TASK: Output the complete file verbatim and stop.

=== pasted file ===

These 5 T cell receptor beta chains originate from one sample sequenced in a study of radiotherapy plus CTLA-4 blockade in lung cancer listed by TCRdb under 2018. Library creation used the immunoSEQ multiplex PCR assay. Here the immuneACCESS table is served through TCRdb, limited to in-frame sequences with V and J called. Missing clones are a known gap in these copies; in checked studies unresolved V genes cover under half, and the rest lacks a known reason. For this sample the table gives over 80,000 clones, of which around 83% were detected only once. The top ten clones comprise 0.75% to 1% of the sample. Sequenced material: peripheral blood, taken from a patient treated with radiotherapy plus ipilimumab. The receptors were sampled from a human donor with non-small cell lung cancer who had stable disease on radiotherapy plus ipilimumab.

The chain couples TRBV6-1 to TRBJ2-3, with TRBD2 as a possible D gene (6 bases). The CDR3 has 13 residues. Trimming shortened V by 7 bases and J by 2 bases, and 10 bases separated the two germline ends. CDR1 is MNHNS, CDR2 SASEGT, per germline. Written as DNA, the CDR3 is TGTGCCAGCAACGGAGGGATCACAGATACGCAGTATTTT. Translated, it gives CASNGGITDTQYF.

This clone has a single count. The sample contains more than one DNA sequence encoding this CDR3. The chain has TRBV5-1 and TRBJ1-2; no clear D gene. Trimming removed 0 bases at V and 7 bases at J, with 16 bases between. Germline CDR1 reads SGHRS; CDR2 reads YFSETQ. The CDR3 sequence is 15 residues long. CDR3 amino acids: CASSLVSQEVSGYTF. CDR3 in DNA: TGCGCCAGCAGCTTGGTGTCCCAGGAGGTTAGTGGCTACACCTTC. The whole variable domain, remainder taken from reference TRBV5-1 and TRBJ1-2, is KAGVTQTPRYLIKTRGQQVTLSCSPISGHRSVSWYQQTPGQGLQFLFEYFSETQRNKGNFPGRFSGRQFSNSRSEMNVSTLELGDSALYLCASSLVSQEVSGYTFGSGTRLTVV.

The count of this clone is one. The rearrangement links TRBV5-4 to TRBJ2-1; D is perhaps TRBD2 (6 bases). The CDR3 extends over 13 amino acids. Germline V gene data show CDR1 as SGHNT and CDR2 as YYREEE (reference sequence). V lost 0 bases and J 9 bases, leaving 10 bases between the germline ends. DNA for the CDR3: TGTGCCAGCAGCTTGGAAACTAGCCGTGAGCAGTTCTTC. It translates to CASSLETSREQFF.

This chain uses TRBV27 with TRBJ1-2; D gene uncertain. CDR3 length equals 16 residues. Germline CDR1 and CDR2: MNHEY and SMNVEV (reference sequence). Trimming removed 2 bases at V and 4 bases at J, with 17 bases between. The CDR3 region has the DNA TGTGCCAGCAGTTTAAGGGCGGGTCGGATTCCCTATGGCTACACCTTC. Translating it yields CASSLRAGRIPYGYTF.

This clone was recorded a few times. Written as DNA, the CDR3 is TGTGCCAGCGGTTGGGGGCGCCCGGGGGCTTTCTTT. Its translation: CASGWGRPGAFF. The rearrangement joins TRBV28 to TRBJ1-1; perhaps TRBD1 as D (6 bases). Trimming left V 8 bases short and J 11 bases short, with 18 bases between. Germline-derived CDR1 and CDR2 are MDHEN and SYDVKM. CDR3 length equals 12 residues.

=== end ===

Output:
These 5 T cell receptor beta chains originate from one sample sequenced in a study of radiotherapy plus CTLA-4 blockade in lung cancer listed by TCRdb under 2018. Library creation used the immunoSEQ multiplex PCR assay. Here the immuneACCESS table is served through TCRdb, limited to in-frame sequences with V and J called. Missing clones are a known gap in these copies; in checked studies unresolved V genes cover under half, and the rest lacks a known reason. For this sample the table gives over 80,000 clones, of which around 83% were detected only once. The top ten clones comprise 0.75% to 1% of the sample. Sequenced material: peripheral blood, taken from a patient treated with radiotherapy plus ipilimumab. The receptors were sampled from a human donor with non-small cell lung cancer who had stable disease on radiotherapy plus ipilimumab.

The chain couples TRBV6-1 to TRBJ2-3, with TRBD2 as a possible D gene (6 bases). The CDR3 has 13 residues. Trimming shortened V by 7 bases and J by 2 bases, and 10 bases separated the two germline ends. CDR1 is MNHNS, CDR2 SASEGT, per germline. Written as DNA, the CDR3 is TGTGCCAGCAACGGAGGGATCACAGATACGCAGTATTTT. Translated, it gives CASNGGITDTQYF.

This clone has a single count. The sample contains more than one DNA sequence encoding this CDR3. The chain has TRBV5-1 and TRBJ1-2; no clear D gene. Trimming removed 0 bases at V and 7 bases at J, with 16 bases between. Germline CDR1 reads SGHRS; CDR2 reads YFSETQ. The CDR3 sequence is 15 residues long. CDR3 amino acids: CASSLVSQEVSGYTF. CDR3 in DNA: TGCGCCAGCAGCTTGGTGTCCCAGGAGGTTAGTGGCTACACCTTC. The whole variable domain, remainder taken from reference TRBV5-1 and TRBJ1-2, is KAGVTQTPRYLIKTRGQQVTLSCSPISGHRSVSWYQQTPGQGLQFLFEYFSETQRNKGNFPGRFSGRQFSNSRSEMNVSTLELGDSALYLCASSLVSQEVSGYTFGSGTRLTVV.

The count of this clone is one. The rearrangement links TRBV5-4 to TRBJ2-1; D is perhaps TRBD2 (6 bases). The CDR3 extends over 13 amino acids. Germline V gene data show CDR1 as SGHNT and CDR2 as YYREEE (reference sequence). V lost 0 bases and J 9 bases, leaving 10 bases between the germline ends. DNA for the CDR3: TGTGCCAGCAGCTTGGAAACTAGCCGTGAGCAGTTCTTC. It translates to CASSLETSREQFF.

This chain uses TRBV27 with TRBJ1-2; D gene uncertain. CDR3 length equals 16 residues. Germline CDR1 and CDR2: MNHEY and SMNVEV (reference sequence). Trimming removed 2 bases at V and 4 bases at J, with 17 bases between. The CDR3 region has the DNA TGTGCCAGCAGTTTAAGGGCGGGTCGGATTCCCTATGGCTACACCTTC. Translating it yields CASSLRAGRIPYGYTF.

This clone was recorded a few times. Written as DNA, the CDR3 is TGTGCCAGCGGTTGGGGGCGCCCGGGGGCTTTCTTT. Its translation: CASGWGRPGAFF. The rearrangement joins TRBV28 to TRBJ1-1; perhaps TRBD1 as D (6 bases). Trimming left V 8 bases short and J 11 bases short, with 18 bases between. Germline-derived CDR1 and CDR2 are MDHEN and SYDVKM. CDR3 length equals 12 residues.